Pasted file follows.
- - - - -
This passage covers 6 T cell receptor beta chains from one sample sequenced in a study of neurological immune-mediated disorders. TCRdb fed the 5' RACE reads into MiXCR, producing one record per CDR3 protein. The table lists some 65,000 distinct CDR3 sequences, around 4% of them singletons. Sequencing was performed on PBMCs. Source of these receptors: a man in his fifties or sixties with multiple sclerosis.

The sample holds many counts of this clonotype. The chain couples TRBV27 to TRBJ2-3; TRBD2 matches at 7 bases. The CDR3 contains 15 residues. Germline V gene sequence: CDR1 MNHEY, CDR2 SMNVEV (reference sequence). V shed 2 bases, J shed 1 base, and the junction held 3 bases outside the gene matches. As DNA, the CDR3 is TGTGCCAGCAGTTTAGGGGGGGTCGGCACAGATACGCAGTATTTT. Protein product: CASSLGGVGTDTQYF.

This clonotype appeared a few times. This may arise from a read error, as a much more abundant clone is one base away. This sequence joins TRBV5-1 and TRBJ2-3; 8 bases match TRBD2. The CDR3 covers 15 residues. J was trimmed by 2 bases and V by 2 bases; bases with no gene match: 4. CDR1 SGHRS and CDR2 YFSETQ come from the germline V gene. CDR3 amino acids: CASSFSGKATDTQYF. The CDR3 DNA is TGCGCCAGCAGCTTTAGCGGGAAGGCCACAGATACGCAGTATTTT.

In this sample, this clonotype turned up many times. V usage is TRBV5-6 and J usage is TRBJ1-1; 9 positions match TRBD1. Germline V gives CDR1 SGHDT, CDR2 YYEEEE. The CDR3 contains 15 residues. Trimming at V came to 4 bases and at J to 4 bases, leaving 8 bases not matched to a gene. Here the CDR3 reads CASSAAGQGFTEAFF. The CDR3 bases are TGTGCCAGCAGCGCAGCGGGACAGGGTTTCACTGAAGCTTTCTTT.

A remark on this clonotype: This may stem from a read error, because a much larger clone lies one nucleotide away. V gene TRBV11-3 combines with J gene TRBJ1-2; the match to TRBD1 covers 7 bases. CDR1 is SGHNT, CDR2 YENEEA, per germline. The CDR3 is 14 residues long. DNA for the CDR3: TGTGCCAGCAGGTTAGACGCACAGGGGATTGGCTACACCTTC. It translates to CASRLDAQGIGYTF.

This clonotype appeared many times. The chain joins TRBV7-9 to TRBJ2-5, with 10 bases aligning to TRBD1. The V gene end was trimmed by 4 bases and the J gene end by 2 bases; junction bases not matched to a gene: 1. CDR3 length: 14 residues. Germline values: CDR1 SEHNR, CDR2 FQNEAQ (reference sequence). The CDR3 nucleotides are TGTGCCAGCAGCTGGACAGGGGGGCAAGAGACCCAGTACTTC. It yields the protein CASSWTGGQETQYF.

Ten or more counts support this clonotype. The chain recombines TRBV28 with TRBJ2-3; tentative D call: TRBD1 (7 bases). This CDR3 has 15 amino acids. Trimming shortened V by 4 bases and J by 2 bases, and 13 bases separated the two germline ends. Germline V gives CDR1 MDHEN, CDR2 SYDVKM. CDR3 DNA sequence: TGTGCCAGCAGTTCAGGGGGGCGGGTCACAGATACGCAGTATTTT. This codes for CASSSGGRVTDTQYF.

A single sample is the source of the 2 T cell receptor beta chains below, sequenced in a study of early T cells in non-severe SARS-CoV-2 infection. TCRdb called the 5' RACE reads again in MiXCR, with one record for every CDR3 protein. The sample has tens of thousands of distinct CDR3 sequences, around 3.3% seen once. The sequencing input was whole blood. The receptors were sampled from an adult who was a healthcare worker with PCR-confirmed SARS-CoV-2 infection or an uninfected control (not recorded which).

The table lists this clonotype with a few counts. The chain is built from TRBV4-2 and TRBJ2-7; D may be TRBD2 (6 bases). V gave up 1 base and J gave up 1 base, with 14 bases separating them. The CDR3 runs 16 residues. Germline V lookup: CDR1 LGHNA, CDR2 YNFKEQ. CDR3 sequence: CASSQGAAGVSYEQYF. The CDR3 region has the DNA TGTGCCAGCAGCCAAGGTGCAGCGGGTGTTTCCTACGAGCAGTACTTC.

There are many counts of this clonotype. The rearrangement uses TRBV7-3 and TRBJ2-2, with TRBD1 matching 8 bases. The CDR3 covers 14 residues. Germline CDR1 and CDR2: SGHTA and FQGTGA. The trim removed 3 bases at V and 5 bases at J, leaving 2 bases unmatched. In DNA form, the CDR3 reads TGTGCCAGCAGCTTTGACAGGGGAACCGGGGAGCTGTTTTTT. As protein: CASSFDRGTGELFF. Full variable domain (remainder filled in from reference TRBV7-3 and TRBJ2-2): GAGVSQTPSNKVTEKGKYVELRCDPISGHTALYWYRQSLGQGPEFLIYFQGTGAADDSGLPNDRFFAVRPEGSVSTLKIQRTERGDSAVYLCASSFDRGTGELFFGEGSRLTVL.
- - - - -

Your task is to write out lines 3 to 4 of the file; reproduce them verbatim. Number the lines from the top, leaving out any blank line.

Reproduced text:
This clonotype appeared a few times. This may arise from a read error, as a much more abundant clone is one base away. This sequence joins TRBV5-1 and TRBJ2-3; 8 bases match TRBD2. The CDR3 covers 15 residues. J was trimmed by 2 bases and V by 2 bases; bases with no gene match: 4. CDR1 SGHRS and CDR2 YFSETQ come from the germline V gene. CDR3 amino acids: CASSFSGKATDTQYF. The CDR3 DNA is TGCGCCAGCAGCTTTAGCGGGAAGGCCACAGATACGCAGTATTTT.

In this sample, this clonotype turned up many times. V usage is TRBV5-6 and J usage is TRBJ1-1; 9 positions match TRBD1. Germline V gives CDR1 SGHDT, CDR2 YYEEEE. The CDR3 contains 15 residues. Trimming at V came to 4 bases and at J to 4 bases, leaving 8 bases not matched to a gene. Here the CDR3 reads CASSAAGQGFTEAFF. The CDR3 bases are TGTGCCAGCAGCGCAGCGGGACAGGGTTTCACTGAAGCTTTCTTT.